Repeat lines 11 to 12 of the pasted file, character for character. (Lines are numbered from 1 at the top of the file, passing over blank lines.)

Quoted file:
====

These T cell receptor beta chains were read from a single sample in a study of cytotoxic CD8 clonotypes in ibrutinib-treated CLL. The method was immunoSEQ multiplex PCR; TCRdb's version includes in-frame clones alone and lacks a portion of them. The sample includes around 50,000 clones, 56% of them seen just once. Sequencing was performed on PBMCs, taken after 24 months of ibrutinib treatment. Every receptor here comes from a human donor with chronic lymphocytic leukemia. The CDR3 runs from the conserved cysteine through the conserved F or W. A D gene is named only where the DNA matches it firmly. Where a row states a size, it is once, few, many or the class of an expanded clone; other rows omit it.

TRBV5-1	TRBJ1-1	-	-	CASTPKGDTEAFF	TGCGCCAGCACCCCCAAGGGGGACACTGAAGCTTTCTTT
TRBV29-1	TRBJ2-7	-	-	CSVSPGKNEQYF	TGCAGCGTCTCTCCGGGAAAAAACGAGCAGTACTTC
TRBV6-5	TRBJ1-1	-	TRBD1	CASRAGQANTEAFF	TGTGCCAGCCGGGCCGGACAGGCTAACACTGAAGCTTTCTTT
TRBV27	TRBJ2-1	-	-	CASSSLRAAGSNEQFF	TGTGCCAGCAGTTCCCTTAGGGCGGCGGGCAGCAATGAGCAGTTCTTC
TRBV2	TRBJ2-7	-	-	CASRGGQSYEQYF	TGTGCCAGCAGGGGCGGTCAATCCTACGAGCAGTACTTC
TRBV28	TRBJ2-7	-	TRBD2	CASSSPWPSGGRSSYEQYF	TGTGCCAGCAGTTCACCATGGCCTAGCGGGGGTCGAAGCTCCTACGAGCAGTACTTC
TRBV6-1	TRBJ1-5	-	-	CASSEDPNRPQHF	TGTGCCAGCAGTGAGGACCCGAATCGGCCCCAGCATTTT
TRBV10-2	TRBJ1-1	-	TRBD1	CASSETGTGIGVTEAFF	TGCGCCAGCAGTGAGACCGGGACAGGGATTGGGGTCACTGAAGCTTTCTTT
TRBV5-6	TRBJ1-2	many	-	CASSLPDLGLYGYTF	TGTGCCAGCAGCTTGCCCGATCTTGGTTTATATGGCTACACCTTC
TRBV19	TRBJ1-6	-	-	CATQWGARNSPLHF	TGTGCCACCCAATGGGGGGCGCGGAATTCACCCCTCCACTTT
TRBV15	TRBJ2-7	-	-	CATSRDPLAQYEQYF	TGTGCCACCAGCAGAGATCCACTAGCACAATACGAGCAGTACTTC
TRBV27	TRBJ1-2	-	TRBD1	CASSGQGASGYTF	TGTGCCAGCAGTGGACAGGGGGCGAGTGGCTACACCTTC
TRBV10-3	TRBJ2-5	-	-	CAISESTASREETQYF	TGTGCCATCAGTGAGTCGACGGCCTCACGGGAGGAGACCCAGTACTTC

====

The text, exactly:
TRBV19	TRBJ1-6	-	-	CATQWGARNSPLHF	TGTGCCACCCAATGGGGGGCGCGGAATTCACCCCTCCACTTT
TRBV15	TRBJ2-7	-	-	CATSRDPLAQYEQYF	TGTGCCACCAGCAGAGATCCACTAGCACAATACGAGCAGTACTTC